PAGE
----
“There’s a little bit that [evacuees] have when they come through the federal program, but very little––like $1,000 per evacuee. It's not enough to even cover an initial security deposit,” O’Brien said. “It's literally a mosaic of different sources of funds to be able to get them a home, to get the security deposit done, and the first couple of months’ rent before they start working and are able to pay for things themselves.”
Despite the challenges involved, resettlement agencies have helped secure homes for hundreds of Afghan evacuees in Connecticut. IRIS also continues to furnish new homes with furniture, household goods, and toiletries, for which they accept donations year-round.
HEALTHCARE, EDUCATION, AND COMMUNITY WELCOME
New arrivals must also adjust to American healthcare and education systems. Rapid-fire federal legislation passed in fall of 2021 simplified and expanded evacuees’ access to medical treatment by making Afghans on humanitarian parole eligible for Medicaid, as well for federal benefits like the Supplemental Nutrition Assistance Program (SNAP), Temporary Assistance for Needy Families (TANF), and Section 8 Public Housing. On a local level, IRIS frequently steps in to help connect evacuees with primary medical care.
New Haven is also home to a range of organizations devoted to immigrant and refugee education. For example, Elena’s Light–– founded and headed by Fereshteh Ganjavi, herself a refugee from Afghanistan––provides free in-home English language tutoring to immigrant and refugee women and children, offering special courses on practical subjects like Driver’s License Exam preparation.
IRIS also provides educational services, which include English classes for immigrant adults and backpacks, uniforms, and other supplies for evacuated children attending school. The Connecticut Institute for Refugees and Immigrants (CIRI) engages with evacuee and refugee children, parents, and local educators to promote educational success.
Mayor Elicker described public education as one of a few critical ways that local governments can directly support resettled Afghans.
“A lot of refugees come as a family with children. And we work to integrate children into our public school system, which supports them with language learning, culturally appropriate meals––ensuring that new children feel welcome.”
Elicker then described another way for local governments to support evacuees:
“It’s just very publicly stating our values as a city that welcomes people. And that comes in many different ways. It comes in our vocalization about being against hate and any sort of discrimination. It comes in our words of support for people who reflect the diversity of our city, and enhance the diversity of our city.”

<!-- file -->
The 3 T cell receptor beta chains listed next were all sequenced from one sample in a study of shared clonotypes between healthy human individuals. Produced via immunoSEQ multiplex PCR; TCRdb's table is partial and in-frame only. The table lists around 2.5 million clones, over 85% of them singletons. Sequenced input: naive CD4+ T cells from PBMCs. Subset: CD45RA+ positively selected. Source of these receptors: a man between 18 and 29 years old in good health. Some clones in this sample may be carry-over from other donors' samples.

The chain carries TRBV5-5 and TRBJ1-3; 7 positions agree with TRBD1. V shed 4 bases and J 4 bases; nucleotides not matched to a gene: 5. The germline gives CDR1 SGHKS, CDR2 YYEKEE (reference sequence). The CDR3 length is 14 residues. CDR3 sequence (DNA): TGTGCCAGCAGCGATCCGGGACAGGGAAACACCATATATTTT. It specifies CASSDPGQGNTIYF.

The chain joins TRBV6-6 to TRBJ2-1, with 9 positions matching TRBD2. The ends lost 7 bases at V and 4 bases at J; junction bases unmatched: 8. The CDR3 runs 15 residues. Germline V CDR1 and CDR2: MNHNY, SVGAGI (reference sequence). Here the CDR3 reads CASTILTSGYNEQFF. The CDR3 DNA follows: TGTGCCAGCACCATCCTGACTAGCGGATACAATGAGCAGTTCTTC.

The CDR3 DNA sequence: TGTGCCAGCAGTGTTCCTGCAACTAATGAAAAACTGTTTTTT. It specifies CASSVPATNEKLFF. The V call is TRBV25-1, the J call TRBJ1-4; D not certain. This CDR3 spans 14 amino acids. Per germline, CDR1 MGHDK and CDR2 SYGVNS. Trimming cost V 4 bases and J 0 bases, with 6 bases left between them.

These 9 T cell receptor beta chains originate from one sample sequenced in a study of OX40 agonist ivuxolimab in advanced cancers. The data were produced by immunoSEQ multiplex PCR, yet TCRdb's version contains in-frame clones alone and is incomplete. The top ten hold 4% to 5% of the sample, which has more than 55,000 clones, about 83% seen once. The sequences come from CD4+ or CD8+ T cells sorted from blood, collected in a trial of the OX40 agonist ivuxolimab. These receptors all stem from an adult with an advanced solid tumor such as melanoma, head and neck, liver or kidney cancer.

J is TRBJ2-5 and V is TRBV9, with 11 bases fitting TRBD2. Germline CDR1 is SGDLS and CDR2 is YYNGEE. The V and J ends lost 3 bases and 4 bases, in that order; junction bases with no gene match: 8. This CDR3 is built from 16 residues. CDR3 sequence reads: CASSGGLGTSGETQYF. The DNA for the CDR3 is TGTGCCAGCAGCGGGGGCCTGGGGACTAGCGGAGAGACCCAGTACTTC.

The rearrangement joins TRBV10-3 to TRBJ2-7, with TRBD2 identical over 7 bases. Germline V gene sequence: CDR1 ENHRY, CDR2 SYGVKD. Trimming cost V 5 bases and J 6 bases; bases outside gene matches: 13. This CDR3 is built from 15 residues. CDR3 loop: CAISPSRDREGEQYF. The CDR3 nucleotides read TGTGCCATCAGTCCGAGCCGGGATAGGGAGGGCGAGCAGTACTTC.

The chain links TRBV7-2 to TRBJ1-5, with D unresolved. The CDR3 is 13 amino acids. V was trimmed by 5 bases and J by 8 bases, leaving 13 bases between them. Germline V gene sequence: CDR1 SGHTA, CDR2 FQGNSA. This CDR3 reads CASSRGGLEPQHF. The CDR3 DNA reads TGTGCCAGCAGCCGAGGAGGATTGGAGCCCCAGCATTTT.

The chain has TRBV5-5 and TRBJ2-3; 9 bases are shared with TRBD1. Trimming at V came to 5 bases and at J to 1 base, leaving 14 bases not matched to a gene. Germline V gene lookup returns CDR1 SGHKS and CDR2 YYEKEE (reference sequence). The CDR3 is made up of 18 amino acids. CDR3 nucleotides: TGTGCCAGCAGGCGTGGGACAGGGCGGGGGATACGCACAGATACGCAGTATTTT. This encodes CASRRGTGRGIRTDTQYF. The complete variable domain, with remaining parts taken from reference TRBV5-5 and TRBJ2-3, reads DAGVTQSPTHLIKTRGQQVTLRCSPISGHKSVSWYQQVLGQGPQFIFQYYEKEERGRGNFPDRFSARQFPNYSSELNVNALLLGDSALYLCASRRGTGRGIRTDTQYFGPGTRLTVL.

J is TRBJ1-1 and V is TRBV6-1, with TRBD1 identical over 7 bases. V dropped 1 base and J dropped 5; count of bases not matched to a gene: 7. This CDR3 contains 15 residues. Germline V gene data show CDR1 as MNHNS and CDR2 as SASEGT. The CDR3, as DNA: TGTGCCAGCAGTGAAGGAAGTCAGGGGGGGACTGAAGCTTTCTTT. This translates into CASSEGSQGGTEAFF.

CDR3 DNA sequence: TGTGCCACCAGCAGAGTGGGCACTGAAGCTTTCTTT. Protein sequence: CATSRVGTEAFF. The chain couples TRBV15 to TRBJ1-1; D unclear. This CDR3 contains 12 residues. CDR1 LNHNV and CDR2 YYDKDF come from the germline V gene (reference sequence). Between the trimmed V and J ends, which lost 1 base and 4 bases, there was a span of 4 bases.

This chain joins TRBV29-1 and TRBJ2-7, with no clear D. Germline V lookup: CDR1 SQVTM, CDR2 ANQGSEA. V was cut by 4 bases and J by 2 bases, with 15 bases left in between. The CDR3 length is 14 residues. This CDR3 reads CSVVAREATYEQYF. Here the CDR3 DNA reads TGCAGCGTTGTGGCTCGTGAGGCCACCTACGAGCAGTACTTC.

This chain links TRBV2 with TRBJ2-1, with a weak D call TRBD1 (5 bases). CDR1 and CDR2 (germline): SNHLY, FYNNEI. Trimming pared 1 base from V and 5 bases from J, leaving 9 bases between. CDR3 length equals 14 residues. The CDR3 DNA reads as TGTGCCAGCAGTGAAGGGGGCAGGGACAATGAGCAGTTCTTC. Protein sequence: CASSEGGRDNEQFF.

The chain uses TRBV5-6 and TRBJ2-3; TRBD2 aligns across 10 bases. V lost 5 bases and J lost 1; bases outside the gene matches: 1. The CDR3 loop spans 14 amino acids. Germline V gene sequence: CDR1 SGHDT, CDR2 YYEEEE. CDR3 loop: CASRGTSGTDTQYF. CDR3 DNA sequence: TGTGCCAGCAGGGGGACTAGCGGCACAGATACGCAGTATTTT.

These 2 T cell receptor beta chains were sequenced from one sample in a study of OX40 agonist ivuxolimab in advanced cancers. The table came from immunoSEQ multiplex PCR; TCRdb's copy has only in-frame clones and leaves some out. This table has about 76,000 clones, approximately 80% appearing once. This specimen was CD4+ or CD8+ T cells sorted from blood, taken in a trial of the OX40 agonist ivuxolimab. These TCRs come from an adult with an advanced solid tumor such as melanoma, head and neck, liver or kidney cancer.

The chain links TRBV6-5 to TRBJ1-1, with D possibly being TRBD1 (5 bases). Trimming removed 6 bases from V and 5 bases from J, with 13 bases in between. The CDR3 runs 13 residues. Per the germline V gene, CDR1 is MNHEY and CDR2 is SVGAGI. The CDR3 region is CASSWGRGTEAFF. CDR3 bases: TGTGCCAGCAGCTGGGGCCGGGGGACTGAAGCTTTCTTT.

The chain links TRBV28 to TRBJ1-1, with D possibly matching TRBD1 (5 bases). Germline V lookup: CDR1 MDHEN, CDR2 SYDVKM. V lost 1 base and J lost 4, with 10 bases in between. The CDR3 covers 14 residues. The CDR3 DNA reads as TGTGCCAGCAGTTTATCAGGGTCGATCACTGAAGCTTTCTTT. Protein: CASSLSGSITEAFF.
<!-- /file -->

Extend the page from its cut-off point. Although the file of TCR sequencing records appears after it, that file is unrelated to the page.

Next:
Elicker reiterated the importance of welcoming evacuated Afghan citizens to New Haven:
“In a place like Afghanistan, where so many people have worked hard with United States military at our request to help support us, for us to then not extend the welcoming hand to as many people as possible, is not only unethical, but it prohibits us from being as successful in future conflicts, because people will see that when they help the United States out, they may not be protected by the United States in the future.”
O’Brien similarly concluded with a comment on the importance of welcoming these evacuees––and of providing them with a path to citizenship:
“It seems only right to provide them the same access to stay here permanently that we would have provided if they'd gone through the refugee process. And that's a path to a green card and citizenship. Not a $10,000 asylum claim that may not be approved.”
In the meantime, resettlement agencies will continue to lend a hand to Afghan evacuees navigating new systems and new challenges in the United States. Readers interested in volunteering with or donating to IRIS, CIRI, or Elena’s Light may find more information about doing so on those organizations’ websites.
Researching for this piece introduced me to a complex web of nonprofit organizations, advocacy groups, and local, state, and federal government entities. I would like to extend my sincerest thanks to Ann O’Brien and to Mayor Justin Elicker for their time and for the information they provided. If I were to write this piece again, I would try harder to interview Afghan evacuees directly, so that I could center the lived experiences of the individuals navigating the systems which this article explores. I encourage readers interested in supporting resettled families to look into volunteer opportunities at IRIS, CIRI, and Elena’s Light, and to contact their representatives about an Afghan Adjustment Act.